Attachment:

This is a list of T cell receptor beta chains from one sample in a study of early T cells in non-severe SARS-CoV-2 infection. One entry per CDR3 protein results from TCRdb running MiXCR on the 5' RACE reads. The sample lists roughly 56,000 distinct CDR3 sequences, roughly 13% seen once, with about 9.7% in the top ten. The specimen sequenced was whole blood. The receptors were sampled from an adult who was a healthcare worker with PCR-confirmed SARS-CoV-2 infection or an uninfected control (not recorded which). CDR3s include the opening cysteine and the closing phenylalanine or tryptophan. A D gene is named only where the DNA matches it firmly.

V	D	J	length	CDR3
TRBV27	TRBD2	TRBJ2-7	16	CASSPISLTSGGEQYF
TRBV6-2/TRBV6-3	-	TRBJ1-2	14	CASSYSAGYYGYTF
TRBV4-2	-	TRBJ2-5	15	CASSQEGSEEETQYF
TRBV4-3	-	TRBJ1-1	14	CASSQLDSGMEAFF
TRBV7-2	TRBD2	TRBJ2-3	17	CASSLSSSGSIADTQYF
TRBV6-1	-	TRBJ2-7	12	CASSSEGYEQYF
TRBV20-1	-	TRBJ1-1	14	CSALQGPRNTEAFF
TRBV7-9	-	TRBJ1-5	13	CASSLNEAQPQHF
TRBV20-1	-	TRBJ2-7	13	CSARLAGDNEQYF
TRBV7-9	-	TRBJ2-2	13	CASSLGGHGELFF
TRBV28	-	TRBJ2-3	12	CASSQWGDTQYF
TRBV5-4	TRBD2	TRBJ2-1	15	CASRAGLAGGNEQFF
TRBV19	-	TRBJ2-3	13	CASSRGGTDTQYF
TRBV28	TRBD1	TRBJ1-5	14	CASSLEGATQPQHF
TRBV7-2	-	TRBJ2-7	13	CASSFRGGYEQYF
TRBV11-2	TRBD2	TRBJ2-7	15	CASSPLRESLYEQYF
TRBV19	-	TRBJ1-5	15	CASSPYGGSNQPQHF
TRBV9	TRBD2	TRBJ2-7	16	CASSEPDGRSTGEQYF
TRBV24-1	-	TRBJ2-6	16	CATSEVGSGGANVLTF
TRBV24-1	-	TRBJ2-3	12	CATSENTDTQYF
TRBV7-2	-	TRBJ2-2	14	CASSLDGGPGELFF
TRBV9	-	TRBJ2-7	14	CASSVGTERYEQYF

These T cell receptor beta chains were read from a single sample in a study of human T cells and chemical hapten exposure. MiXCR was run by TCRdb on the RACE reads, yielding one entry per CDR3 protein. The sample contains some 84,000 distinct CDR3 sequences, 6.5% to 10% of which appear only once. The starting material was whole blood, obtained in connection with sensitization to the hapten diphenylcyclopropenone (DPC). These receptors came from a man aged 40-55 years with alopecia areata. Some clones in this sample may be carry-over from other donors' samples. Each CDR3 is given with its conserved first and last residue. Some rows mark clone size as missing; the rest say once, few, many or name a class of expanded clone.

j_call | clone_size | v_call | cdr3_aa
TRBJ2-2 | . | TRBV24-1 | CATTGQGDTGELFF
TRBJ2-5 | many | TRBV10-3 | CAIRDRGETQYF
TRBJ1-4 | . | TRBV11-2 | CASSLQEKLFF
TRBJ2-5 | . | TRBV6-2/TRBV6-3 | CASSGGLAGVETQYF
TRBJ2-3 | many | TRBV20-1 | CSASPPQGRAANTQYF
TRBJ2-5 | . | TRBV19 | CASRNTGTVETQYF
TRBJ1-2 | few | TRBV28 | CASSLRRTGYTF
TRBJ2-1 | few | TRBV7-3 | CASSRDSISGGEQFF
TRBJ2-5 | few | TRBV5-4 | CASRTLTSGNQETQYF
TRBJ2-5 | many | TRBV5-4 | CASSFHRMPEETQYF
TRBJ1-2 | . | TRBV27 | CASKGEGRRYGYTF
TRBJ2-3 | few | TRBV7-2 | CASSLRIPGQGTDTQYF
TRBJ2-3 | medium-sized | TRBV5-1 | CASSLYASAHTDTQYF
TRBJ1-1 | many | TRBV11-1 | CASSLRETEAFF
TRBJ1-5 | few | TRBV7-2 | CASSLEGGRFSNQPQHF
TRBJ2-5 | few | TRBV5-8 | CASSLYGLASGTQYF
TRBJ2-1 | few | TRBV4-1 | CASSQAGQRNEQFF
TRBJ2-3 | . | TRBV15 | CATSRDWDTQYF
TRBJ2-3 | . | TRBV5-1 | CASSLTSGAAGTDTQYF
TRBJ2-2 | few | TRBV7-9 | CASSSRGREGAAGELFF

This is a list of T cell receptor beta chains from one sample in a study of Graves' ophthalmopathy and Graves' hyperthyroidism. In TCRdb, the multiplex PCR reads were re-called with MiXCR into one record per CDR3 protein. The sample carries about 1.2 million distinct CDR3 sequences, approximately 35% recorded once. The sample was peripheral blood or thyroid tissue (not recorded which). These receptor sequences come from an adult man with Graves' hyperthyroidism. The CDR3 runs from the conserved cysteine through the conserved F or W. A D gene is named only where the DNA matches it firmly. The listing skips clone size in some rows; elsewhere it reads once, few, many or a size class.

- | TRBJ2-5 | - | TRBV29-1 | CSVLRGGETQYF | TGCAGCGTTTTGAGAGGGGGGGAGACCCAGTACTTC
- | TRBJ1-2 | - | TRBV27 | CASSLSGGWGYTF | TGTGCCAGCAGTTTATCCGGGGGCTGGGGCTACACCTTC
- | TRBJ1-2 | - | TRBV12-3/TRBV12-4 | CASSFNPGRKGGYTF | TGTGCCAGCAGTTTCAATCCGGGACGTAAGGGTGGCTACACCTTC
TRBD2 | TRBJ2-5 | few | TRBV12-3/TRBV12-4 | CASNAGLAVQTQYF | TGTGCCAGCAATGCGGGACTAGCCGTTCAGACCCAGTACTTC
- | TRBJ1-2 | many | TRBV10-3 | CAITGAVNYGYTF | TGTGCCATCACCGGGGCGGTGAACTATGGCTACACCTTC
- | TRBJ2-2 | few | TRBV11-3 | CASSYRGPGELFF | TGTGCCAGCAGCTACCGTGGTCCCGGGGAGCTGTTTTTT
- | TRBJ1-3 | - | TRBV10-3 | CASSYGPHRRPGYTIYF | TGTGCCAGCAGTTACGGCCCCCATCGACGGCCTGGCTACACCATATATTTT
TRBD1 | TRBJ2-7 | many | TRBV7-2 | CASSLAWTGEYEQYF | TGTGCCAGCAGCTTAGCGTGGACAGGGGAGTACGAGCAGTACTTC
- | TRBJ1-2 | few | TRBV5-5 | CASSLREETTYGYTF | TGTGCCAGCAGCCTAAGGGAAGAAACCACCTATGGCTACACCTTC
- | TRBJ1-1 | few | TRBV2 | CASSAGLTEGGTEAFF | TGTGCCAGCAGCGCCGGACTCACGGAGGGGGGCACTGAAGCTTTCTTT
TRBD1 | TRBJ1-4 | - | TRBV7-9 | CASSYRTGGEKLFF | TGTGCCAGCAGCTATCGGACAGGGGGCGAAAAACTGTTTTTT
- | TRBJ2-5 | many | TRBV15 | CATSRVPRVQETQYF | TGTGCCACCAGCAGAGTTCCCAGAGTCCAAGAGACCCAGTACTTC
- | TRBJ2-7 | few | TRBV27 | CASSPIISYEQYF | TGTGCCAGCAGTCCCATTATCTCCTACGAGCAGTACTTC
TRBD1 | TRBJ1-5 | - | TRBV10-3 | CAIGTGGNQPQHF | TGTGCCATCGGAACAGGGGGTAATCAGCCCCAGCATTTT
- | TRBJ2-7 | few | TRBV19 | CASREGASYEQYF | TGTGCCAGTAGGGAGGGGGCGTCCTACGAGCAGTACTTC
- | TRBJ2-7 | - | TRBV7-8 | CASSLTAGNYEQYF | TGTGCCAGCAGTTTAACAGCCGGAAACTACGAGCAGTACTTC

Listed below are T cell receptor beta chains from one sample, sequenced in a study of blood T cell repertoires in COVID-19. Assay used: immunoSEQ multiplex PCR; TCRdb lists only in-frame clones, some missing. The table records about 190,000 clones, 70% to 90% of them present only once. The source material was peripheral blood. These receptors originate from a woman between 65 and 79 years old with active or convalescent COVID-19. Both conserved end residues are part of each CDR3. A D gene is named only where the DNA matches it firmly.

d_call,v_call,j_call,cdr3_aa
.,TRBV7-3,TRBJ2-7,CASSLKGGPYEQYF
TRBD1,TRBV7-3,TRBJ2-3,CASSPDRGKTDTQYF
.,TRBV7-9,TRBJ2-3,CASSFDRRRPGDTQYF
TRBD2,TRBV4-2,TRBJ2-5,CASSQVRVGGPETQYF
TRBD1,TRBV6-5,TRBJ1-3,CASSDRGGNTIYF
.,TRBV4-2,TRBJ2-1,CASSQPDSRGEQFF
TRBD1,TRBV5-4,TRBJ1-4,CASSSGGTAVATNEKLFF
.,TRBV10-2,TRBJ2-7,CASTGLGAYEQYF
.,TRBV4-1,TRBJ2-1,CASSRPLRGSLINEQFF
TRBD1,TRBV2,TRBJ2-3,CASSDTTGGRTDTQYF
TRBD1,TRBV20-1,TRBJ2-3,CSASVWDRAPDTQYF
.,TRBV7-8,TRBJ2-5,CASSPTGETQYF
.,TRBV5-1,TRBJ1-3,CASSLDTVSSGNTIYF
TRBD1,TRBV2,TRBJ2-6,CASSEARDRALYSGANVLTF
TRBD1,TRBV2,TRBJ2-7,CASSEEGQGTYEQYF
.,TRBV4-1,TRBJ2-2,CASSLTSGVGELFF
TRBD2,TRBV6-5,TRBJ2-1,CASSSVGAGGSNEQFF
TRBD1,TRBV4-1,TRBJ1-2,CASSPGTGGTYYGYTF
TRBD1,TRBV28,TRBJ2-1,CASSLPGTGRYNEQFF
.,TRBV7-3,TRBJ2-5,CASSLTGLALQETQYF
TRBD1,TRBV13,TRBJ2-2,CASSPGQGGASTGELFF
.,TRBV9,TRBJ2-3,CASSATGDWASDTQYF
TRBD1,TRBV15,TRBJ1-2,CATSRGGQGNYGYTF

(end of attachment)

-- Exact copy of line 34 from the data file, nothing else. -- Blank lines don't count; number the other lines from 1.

TRBJ2-1 | few | TRBV7-3 | CASSRDSISGGEQFF